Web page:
A resolution of 300 dpi is the generally accepted standard for hi-res prints, since that is about the most that a human eye can resolve at close distances. It doesn't matter if you have more (a picture from a 10MP camera printed at 6 x 4 inches, using the whole frame, is likely to be more like 600 dpi). I sometimes print larger pictures at 200 dpi and they look fine; you might notice the difference between 200 and 300 dpi with a magnifying glass from a few inches away, but not otherwise, and for larger pictures you tend to view them from further away so the lower resolution isn't an issue..

Who told you that pictures had to be printed at 6x4 inclhes?! You can print them any size you like... for example, with a 10 MP camera, you can easily print at about 20 x 14 inches using a resolution of about 200 dpi and it will look great as long as the picture is OK..

Best wishesMike..

Comment #3

Mohey wrote:.

Hi,My new Panasonic FX100 photos come in at 72 DPI and there is nooption to change it. I have my settings on 12MP and highest quality..

Just stop right here and think! Your camera is 12 megapixels. At max resolution, it is 4000 x 3000 pixels. 4000 divided by 72 (Pixels Per Inch) is 55.55 inches. Or 4.6 feet. Doing the same division on 3000 (pixels) gives us 3.5 feet. So if your images were to be actually printed at 72 PPI, they would be 4.6 x 3.5 feet..

If you are interested in how big you can print at 300 PPI, divide the pixels dimensions by 300. You can print 13.33 x 10 inches at 300 PPI..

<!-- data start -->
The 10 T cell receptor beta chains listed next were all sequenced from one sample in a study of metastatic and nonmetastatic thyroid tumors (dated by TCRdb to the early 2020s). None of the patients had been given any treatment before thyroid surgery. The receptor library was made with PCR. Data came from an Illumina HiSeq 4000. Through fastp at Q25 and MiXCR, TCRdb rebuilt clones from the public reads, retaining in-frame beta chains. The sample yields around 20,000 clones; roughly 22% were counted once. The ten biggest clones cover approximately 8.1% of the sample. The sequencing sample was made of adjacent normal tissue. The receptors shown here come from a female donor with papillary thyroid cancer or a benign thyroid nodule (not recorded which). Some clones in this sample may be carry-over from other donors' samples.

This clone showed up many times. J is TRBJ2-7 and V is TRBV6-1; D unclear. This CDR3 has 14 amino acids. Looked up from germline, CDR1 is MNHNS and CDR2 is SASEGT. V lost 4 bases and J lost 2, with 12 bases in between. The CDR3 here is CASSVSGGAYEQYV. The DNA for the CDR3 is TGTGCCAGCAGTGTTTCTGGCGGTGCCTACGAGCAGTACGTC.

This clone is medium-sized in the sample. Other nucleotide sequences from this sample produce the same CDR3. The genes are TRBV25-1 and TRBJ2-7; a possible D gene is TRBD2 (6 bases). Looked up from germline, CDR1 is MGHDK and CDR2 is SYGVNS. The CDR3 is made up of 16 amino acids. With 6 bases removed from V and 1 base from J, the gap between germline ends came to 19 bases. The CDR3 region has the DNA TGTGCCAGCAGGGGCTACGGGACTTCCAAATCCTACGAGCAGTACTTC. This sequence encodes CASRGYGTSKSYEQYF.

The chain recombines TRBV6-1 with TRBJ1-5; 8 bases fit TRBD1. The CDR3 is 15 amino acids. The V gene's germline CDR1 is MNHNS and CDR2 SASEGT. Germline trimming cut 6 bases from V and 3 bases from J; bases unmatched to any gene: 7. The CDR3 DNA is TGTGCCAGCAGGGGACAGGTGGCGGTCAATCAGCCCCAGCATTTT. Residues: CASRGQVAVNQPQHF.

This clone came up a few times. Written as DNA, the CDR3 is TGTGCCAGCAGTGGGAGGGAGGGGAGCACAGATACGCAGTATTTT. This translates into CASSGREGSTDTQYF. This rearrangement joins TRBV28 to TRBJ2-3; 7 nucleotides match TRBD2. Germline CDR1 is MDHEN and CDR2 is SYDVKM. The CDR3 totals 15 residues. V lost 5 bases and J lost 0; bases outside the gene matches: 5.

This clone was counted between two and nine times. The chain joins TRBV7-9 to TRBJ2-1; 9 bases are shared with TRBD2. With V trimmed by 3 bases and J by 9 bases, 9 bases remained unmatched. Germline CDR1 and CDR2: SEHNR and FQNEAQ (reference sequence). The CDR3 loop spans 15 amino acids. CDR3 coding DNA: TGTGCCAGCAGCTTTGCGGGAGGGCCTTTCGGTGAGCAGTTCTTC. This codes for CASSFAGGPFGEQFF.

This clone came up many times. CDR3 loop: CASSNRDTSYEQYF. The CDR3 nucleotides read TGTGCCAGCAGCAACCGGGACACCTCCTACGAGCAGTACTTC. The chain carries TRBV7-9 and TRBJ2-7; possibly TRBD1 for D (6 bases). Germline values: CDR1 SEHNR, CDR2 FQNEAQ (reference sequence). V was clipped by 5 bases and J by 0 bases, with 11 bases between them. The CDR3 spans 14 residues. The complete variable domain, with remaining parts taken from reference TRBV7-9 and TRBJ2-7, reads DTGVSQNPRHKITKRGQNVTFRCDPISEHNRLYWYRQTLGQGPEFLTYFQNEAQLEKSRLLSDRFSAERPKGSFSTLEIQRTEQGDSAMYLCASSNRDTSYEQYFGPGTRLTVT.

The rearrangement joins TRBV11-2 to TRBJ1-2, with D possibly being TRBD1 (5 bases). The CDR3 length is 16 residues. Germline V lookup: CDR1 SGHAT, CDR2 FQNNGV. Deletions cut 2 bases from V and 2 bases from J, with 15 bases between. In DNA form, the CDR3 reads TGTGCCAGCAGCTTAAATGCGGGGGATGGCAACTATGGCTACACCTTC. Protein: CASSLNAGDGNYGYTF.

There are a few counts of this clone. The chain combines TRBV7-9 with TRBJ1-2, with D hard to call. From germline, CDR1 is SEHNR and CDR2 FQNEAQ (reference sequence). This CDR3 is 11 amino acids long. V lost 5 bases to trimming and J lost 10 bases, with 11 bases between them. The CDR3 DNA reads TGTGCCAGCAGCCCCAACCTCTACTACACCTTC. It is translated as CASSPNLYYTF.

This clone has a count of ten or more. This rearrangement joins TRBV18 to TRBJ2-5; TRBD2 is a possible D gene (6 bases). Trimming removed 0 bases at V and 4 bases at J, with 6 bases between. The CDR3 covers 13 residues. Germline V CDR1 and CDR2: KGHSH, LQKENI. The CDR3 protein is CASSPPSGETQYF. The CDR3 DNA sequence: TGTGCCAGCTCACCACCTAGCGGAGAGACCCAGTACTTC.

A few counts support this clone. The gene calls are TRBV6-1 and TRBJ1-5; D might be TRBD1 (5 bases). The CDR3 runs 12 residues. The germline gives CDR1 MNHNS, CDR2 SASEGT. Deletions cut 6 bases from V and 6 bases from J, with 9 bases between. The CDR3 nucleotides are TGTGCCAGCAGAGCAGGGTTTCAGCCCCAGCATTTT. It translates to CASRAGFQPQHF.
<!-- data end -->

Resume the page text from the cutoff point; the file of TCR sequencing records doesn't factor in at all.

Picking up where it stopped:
At 4x6, you have about 666 PPI available, which is a lot more than is needed..

The "72 DPI" that you see is merely a number in the image's metadata. For most purposes, you can ignore it and do the simple math of dividing the image's actual pixel dimensions by the desired print size to see if you have enough pixels to achieve the desired PPI..

4000x3000 gives you enough pixels to crop and still have a final 4x6 image that is 300 PPI. And even 300 PPI isn't written in stone. Quite often, you can print as low as 180 PPI without noticing the difference. For your camera, that would mean extreme cropping. Or making a large print..

You can find out the true PPI by disabling resampling in the PS crop tool and then cropping. Then go to "Image Size" and read what the image size is in pixels. You can resample in the "Image Size" dialog to bring it down to 300 PPI (which would usually be the case if you are going for 4x6s.).

One reason to not end up larger than 300 PPI is if you upload your images to a printing service like SnapFish. If you cropped to 4x6 without resampling, your images would end up around 666 PPI and would be larger than is needed and would take longer to upload. If you are printing to your own printer, if the images are larger than needed, they will take longer to process and print..

However note that downsampling should only be done to the version of the image that will be printed. You should always keep an un-resampled version in case you want to re-process it again. Or if you do decide to print it larger..

Wayne..

Comment #4

Wow Guys,.

Thankyou for your time to answer. I can rest assure now and not stress that I only have 72 DPI coming in from my camara and will take all advice..

I really appreciate it..

Have a fantastic day/night where every you are in the world..

MoheyAustralia..

Comment #5